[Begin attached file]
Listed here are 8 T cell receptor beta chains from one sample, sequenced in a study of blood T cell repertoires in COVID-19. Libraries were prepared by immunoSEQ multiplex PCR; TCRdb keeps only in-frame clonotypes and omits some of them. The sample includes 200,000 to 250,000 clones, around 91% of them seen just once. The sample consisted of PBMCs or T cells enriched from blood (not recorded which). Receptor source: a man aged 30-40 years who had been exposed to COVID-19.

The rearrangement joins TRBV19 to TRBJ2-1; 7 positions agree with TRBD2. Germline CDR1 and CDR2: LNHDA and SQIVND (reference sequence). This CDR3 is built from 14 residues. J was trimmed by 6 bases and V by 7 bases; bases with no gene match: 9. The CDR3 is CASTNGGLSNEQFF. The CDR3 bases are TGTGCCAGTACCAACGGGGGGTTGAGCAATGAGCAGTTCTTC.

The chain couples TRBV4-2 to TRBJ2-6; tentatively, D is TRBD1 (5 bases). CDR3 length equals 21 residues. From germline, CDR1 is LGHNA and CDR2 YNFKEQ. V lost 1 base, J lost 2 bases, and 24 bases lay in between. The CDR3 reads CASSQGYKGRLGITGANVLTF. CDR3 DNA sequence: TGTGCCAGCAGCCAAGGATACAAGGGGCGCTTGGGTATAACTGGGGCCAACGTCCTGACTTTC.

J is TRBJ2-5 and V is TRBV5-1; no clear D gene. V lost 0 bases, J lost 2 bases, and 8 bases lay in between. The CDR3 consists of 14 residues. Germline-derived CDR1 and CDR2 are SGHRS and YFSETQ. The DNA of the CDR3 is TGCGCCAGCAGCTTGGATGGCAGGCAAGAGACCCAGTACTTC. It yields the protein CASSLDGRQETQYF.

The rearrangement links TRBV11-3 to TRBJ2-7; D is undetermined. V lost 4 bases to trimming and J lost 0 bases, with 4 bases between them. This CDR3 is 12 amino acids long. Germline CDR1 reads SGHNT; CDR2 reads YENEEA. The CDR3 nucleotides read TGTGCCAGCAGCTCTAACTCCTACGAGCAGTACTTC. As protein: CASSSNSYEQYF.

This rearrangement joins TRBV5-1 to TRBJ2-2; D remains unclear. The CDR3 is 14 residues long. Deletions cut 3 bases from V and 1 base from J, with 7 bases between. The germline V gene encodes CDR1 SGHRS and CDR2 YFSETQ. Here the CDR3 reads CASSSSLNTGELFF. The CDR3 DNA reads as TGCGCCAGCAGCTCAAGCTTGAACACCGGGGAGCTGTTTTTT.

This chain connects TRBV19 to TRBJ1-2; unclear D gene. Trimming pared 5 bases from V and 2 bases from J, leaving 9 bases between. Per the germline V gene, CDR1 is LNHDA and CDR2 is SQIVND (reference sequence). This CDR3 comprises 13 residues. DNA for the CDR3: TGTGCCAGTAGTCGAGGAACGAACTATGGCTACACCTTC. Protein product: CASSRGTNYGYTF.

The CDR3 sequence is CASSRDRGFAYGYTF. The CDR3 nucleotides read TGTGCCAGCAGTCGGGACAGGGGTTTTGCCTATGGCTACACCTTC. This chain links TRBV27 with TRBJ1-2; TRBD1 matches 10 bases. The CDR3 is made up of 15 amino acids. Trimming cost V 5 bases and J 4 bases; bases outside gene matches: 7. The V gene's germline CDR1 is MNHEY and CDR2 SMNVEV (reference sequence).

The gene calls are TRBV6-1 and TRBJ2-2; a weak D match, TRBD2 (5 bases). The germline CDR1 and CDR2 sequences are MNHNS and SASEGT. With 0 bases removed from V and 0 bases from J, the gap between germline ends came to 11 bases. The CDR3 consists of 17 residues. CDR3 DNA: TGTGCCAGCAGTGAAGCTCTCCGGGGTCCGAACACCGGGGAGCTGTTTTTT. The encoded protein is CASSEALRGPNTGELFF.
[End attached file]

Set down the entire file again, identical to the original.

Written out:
Listed here are 8 T cell receptor beta chains from one sample, sequenced in a study of blood T cell repertoires in COVID-19. Libraries were prepared by immunoSEQ multiplex PCR; TCRdb keeps only in-frame clonotypes and omits some of them. The sample includes 200,000 to 250,000 clones, around 91% of them seen just once. The sample consisted of PBMCs or T cells enriched from blood (not recorded which). Receptor source: a man aged 30-40 years who had been exposed to COVID-19.

The rearrangement joins TRBV19 to TRBJ2-1; 7 positions agree with TRBD2. Germline CDR1 and CDR2: LNHDA and SQIVND (reference sequence). This CDR3 is built from 14 residues. J was trimmed by 6 bases and V by 7 bases; bases with no gene match: 9. The CDR3 is CASTNGGLSNEQFF. The CDR3 bases are TGTGCCAGTACCAACGGGGGGTTGAGCAATGAGCAGTTCTTC.

The chain couples TRBV4-2 to TRBJ2-6; tentatively, D is TRBD1 (5 bases). CDR3 length equals 21 residues. From germline, CDR1 is LGHNA and CDR2 YNFKEQ. V lost 1 base, J lost 2 bases, and 24 bases lay in between. The CDR3 reads CASSQGYKGRLGITGANVLTF. CDR3 DNA sequence: TGTGCCAGCAGCCAAGGATACAAGGGGCGCTTGGGTATAACTGGGGCCAACGTCCTGACTTTC.

J is TRBJ2-5 and V is TRBV5-1; no clear D gene. V lost 0 bases, J lost 2 bases, and 8 bases lay in between. The CDR3 consists of 14 residues. Germline-derived CDR1 and CDR2 are SGHRS and YFSETQ. The DNA of the CDR3 is TGCGCCAGCAGCTTGGATGGCAGGCAAGAGACCCAGTACTTC. It yields the protein CASSLDGRQETQYF.

The rearrangement links TRBV11-3 to TRBJ2-7; D is undetermined. V lost 4 bases to trimming and J lost 0 bases, with 4 bases between them. This CDR3 is 12 amino acids long. Germline CDR1 reads SGHNT; CDR2 reads YENEEA. The CDR3 nucleotides read TGTGCCAGCAGCTCTAACTCCTACGAGCAGTACTTC. As protein: CASSSNSYEQYF.

This rearrangement joins TRBV5-1 to TRBJ2-2; D remains unclear. The CDR3 is 14 residues long. Deletions cut 3 bases from V and 1 base from J, with 7 bases between. The germline V gene encodes CDR1 SGHRS and CDR2 YFSETQ. Here the CDR3 reads CASSSSLNTGELFF. The CDR3 DNA reads as TGCGCCAGCAGCTCAAGCTTGAACACCGGGGAGCTGTTTTTT.

This chain connects TRBV19 to TRBJ1-2; unclear D gene. Trimming pared 5 bases from V and 2 bases from J, leaving 9 bases between. Per the germline V gene, CDR1 is LNHDA and CDR2 is SQIVND (reference sequence). This CDR3 comprises 13 residues. DNA for the CDR3: TGTGCCAGTAGTCGAGGAACGAACTATGGCTACACCTTC. Protein product: CASSRGTNYGYTF.

The CDR3 sequence is CASSRDRGFAYGYTF. The CDR3 nucleotides read TGTGCCAGCAGTCGGGACAGGGGTTTTGCCTATGGCTACACCTTC. This chain links TRBV27 with TRBJ1-2; TRBD1 matches 10 bases. The CDR3 is made up of 15 amino acids. Trimming cost V 5 bases and J 4 bases; bases outside gene matches: 7. The V gene's germline CDR1 is MNHEY and CDR2 SMNVEV (reference sequence).

The gene calls are TRBV6-1 and TRBJ2-2; a weak D match, TRBD2 (5 bases). The germline CDR1 and CDR2 sequences are MNHNS and SASEGT. With 0 bases removed from V and 0 bases from J, the gap between germline ends came to 11 bases. The CDR3 consists of 17 residues. CDR3 DNA: TGTGCCAGCAGTGAAGCTCTCCGGGGTCCGAACACCGGGGAGCTGTTTTTT. The encoded protein is CASSEALRGPNTGELFF.